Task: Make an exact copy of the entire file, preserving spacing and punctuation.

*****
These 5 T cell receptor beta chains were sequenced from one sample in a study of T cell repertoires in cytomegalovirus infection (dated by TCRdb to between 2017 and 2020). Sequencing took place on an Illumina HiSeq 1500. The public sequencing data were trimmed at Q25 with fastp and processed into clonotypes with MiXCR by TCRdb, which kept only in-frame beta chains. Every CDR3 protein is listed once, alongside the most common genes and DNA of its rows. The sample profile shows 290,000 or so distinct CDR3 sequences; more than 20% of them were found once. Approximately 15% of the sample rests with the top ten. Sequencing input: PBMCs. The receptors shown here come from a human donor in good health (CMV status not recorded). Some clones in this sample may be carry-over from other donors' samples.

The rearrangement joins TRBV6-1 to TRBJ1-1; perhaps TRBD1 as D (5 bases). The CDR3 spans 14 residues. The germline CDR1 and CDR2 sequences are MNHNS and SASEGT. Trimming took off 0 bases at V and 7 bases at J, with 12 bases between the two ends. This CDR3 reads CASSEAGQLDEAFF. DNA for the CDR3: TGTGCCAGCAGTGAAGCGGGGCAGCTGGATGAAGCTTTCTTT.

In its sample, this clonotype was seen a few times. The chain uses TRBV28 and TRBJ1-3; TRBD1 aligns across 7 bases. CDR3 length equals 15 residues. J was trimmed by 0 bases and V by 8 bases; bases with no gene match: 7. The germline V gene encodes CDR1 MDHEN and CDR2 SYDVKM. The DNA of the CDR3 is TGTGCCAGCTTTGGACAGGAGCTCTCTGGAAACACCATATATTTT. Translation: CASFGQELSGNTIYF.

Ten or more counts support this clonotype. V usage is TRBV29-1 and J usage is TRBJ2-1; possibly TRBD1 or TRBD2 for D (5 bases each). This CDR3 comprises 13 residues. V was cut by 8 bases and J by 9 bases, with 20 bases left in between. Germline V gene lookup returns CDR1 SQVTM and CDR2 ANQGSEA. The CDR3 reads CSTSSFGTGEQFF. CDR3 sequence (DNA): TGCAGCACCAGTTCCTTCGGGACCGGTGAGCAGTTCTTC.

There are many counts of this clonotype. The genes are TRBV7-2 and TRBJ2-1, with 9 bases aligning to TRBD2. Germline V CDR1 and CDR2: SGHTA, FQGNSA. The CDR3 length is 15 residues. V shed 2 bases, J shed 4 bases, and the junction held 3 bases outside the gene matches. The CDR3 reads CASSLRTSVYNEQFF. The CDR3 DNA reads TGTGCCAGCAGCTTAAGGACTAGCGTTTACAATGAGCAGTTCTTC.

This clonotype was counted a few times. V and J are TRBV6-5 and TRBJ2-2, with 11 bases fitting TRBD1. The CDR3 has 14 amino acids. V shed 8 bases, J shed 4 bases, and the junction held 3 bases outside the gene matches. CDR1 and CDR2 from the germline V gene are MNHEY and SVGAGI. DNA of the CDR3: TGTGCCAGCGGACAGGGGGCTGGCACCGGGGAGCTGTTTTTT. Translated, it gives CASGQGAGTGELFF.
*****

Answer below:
These 5 T cell receptor beta chains were sequenced from one sample in a study of T cell repertoires in cytomegalovirus infection (dated by TCRdb to between 2017 and 2020). Sequencing took place on an Illumina HiSeq 1500. The public sequencing data were trimmed at Q25 with fastp and processed into clonotypes with MiXCR by TCRdb, which kept only in-frame beta chains. Every CDR3 protein is listed once, alongside the most common genes and DNA of its rows. The sample profile shows 290,000 or so distinct CDR3 sequences; more than 20% of them were found once. Approximately 15% of the sample rests with the top ten. Sequencing input: PBMCs. The receptors shown here come from a human donor in good health (CMV status not recorded). Some clones in this sample may be carry-over from other donors' samples.

The rearrangement joins TRBV6-1 to TRBJ1-1; perhaps TRBD1 as D (5 bases). The CDR3 spans 14 residues. The germline CDR1 and CDR2 sequences are MNHNS and SASEGT. Trimming took off 0 bases at V and 7 bases at J, with 12 bases between the two ends. This CDR3 reads CASSEAGQLDEAFF. DNA for the CDR3: TGTGCCAGCAGTGAAGCGGGGCAGCTGGATGAAGCTTTCTTT.

In its sample, this clonotype was seen a few times. The chain uses TRBV28 and TRBJ1-3; TRBD1 aligns across 7 bases. CDR3 length equals 15 residues. J was trimmed by 0 bases and V by 8 bases; bases with no gene match: 7. The germline V gene encodes CDR1 MDHEN and CDR2 SYDVKM. The DNA of the CDR3 is TGTGCCAGCTTTGGACAGGAGCTCTCTGGAAACACCATATATTTT. Translation: CASFGQELSGNTIYF.

Ten or more counts support this clonotype. V usage is TRBV29-1 and J usage is TRBJ2-1; possibly TRBD1 or TRBD2 for D (5 bases each). This CDR3 comprises 13 residues. V was cut by 8 bases and J by 9 bases, with 20 bases left in between. Germline V gene lookup returns CDR1 SQVTM and CDR2 ANQGSEA. The CDR3 reads CSTSSFGTGEQFF. CDR3 sequence (DNA): TGCAGCACCAGTTCCTTCGGGACCGGTGAGCAGTTCTTC.

There are many counts of this clonotype. The genes are TRBV7-2 and TRBJ2-1, with 9 bases aligning to TRBD2. Germline V CDR1 and CDR2: SGHTA, FQGNSA. The CDR3 length is 15 residues. V shed 2 bases, J shed 4 bases, and the junction held 3 bases outside the gene matches. The CDR3 reads CASSLRTSVYNEQFF. The CDR3 DNA reads TGTGCCAGCAGCTTAAGGACTAGCGTTTACAATGAGCAGTTCTTC.

This clonotype was counted a few times. V and J are TRBV6-5 and TRBJ2-2, with 11 bases fitting TRBD1. The CDR3 has 14 amino acids. V shed 8 bases, J shed 4 bases, and the junction held 3 bases outside the gene matches. CDR1 and CDR2 from the germline V gene are MNHEY and SVGAGI. DNA of the CDR3: TGTGCCAGCGGACAGGGGGCTGGCACCGGGGAGCTGTTTTTT. Translated, it gives CASGQGAGTGELFF.